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Why SMBs are saying no to ERP rollouts

Why SMBs are saying no to ERP rollouts

…And the four 'compelling' events that can make them change their minds.

At what point in a fledgling company's existence does purchasing an ERP system make financial, operational and technological sense? It's a perplexing question that many small and midsize executives who dream of growing their companies face. It often occurs to them when they experience unprecedented growth or a regulatory disaster, and they soon realize that Excel spreadsheets and QuickBooks simply don't cut it for their businesses anymore.

That's the typical thought process SMBs follow when considering an ERP rollout, writes Cindy Jutras, research fellow and group director of enterprise applications at Aberdeen Group, in a recent report. ERP systems, she contends, enable companies to standardize business processes and gain greater visibility into corporate financial, HR and supply chain functions.

"ERP is more than a necessary infrastructure that forms the transactional system of record upon which a business is based," Jutras writes. "ERP is the potential source of cost savings and operational improvements." (Some larger companies that have been through a tumultuous ERP rollout might disagree, but that is another story.)

Not every SMB is sold on ERP, nor do they look forward to having to pay the considerable implementation, maintenance and upgrade costs that ERP systems often require.

An Aberdeen survey of 579 SMBs in summer 2010 found that nearly 70 percent had yet to invest in an ERP system. The survey unearthed six reasons why those companies said no to ERP (multiple responses were accepted):

  • 39 percent We are too small.
  • 34 percent We have been able to function effectively without it in past.
  • 33 percent We have an internal effort to implement.
  • 28 percent Cost of software and services.
  • 21 percent We can function effectively without it in the foreseeable future.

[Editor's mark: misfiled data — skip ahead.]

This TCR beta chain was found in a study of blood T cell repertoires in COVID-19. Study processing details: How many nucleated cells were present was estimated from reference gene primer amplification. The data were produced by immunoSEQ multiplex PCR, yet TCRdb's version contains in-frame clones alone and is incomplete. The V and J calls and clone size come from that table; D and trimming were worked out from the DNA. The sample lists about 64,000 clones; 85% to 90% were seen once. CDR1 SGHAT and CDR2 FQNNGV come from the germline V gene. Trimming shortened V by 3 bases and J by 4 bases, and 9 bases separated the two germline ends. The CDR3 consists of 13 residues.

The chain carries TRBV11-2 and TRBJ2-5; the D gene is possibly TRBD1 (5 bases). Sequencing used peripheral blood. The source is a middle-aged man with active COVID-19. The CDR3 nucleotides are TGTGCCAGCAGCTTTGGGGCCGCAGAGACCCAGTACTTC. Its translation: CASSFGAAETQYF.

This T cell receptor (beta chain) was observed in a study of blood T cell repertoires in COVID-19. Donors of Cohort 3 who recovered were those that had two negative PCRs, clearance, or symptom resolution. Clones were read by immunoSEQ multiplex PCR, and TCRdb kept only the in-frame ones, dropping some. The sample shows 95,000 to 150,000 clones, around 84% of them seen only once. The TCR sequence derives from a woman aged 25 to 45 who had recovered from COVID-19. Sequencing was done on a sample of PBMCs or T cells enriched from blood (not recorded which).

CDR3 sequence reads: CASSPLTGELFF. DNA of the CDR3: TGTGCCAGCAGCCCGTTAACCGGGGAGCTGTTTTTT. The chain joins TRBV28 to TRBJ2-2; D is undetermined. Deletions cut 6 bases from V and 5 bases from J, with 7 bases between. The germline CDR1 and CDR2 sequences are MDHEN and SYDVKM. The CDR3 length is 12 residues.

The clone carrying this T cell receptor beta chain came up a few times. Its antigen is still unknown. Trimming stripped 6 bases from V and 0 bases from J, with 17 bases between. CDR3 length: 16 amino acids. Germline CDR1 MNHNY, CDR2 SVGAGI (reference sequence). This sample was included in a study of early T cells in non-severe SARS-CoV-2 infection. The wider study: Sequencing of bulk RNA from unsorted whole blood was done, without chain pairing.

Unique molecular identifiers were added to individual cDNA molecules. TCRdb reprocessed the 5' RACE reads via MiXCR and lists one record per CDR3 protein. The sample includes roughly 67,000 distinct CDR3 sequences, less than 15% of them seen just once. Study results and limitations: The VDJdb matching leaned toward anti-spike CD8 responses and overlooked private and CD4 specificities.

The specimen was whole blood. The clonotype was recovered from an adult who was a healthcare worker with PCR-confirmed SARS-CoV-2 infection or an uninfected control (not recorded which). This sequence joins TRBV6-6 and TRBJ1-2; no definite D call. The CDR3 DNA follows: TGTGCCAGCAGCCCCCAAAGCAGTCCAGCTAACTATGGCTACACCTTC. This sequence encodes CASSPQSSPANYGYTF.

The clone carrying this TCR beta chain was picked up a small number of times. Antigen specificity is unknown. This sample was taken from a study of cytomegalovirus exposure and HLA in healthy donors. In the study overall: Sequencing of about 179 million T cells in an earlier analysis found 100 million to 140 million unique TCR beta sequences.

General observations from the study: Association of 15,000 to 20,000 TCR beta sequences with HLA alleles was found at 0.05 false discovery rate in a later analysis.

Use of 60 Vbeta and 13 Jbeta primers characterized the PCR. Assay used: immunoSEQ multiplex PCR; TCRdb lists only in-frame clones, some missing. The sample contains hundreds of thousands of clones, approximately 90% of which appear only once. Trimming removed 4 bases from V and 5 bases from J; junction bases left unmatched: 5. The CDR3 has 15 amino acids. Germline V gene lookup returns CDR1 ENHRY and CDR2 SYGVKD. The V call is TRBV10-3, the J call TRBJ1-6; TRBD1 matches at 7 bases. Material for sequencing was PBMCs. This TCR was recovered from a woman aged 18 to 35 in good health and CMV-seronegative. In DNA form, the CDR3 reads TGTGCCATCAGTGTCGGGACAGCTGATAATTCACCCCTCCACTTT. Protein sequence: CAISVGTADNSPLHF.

• 10 percent Systems are too complicated.

So what has to happen for these respondents to justify an ERP endeavour? According to the survey, the "compelling events" that necessitate an ERP rollout include:

  • 44 percent Availability of low-cost ERP options that minimize risk
  • 40 percent Explosive growth
  • 29 percent Growth beyond a pre-defined threshold
  • 27 percent Regulatory compliance requirements
  • 19 percent A disastrous event that proves we can't operate effectively

Notice what's missing from those responses? Any mention of core ERP product functionalities or specific software features that would offer a better user experience than what the SMB is currently using (i.e. spreadsheets or a desktop application).

That software "unease of use" has dogged traditional ERP suites for years - and, combined with the aforementioned reasons, explains SMBs' reluctance to take the ERP systems plunge.

Jutras notes that there are alternatives to traditional ERP deployments specifically aimed at SMBs: SaaS and cloud-based software with subscription-based pricing models (such as NetSuite or Workday.

However, Jutras cautions SMBs "against ignoring the cost and effort of not implementing ERP."

She asks: "Is efficiency and productivity leaking out of your organisation by not providing adequate tools to run, monitor and manage the business?"

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